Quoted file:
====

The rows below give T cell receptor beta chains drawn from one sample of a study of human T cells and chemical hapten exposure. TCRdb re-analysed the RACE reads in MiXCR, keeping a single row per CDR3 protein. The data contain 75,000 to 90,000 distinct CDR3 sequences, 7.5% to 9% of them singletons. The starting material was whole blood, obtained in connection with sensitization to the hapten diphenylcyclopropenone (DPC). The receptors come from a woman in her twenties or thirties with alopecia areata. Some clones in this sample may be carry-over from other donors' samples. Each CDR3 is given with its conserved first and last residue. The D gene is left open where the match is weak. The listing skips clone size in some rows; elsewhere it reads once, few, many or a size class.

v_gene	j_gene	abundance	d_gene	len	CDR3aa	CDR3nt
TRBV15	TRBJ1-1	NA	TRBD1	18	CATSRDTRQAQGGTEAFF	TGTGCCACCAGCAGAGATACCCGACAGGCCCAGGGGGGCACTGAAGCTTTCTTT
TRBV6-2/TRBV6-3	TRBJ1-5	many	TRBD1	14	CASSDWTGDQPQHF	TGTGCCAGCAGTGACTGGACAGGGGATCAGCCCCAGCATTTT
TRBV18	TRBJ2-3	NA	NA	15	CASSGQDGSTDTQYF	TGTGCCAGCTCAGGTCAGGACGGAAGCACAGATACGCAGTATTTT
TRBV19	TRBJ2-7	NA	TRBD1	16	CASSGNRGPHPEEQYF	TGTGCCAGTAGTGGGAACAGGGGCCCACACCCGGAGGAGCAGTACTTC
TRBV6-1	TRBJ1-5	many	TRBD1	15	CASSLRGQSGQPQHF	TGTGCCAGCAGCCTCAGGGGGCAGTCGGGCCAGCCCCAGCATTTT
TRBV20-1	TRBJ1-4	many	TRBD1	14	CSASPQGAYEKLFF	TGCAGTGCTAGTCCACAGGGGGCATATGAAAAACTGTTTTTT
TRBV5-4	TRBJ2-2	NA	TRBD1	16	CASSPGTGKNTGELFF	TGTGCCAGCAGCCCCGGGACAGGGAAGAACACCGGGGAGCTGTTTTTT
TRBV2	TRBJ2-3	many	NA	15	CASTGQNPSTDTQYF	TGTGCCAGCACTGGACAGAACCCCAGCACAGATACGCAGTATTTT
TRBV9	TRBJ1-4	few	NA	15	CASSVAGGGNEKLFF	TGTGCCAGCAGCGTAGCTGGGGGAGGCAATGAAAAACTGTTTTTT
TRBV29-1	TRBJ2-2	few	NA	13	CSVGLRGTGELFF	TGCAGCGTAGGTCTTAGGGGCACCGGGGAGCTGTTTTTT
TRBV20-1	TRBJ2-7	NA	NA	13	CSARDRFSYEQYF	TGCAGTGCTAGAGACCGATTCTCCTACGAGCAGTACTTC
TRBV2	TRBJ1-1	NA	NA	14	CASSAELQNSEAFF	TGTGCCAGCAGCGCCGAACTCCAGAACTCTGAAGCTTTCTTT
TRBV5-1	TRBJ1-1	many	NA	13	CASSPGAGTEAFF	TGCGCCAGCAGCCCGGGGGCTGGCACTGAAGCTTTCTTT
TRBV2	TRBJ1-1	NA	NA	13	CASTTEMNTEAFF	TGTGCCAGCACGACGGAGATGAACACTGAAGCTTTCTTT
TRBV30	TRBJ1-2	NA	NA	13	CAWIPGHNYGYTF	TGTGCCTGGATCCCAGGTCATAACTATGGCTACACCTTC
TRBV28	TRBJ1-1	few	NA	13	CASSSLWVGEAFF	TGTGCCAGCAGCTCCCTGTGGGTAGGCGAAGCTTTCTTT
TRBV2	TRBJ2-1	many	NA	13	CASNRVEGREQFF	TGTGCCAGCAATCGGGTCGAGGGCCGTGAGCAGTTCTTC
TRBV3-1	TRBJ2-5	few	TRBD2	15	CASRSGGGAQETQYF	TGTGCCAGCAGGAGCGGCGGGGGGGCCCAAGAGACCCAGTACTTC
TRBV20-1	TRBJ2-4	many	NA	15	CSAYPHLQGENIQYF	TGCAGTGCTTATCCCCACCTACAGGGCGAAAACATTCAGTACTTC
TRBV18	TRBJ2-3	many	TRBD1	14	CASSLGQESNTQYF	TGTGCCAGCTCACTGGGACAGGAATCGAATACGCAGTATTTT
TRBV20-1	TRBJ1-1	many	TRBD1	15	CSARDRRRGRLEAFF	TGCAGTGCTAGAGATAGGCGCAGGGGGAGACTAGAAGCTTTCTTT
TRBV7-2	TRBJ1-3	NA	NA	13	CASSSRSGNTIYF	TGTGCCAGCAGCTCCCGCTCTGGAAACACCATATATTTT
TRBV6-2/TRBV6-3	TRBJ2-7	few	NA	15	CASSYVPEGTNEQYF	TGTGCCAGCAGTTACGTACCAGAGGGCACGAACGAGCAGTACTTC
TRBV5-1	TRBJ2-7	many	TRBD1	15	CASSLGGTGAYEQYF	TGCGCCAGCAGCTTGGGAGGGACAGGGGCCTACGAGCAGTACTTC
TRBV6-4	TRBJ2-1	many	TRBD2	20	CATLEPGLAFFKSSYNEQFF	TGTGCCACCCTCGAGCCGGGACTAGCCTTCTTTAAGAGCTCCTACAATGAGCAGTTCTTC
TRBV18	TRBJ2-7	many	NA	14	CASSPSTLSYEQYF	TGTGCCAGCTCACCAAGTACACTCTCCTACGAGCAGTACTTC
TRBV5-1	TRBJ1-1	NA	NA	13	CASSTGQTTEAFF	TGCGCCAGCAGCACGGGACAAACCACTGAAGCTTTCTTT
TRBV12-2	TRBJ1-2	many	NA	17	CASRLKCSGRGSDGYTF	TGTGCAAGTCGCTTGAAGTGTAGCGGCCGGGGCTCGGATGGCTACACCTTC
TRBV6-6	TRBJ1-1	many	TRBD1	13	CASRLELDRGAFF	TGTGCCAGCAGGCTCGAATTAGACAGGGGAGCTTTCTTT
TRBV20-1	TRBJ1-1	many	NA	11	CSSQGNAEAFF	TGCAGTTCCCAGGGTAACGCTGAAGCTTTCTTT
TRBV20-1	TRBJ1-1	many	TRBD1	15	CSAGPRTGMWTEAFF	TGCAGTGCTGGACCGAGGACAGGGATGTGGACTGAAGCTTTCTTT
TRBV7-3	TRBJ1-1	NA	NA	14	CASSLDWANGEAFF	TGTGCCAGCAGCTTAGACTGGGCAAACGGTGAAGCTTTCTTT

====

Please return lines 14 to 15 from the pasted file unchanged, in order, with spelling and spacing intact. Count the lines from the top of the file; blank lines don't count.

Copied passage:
TRBV2	TRBJ1-1	NA	NA	14	CASSAELQNSEAFF	TGTGCCAGCAGCGCCGAACTCCAGAACTCTGAAGCTTTCTTT
TRBV5-1	TRBJ1-1	many	NA	13	CASSPGAGTEAFF	TGCGCCAGCAGCCCGGGGGCTGGCACTGAAGCTTTCTTT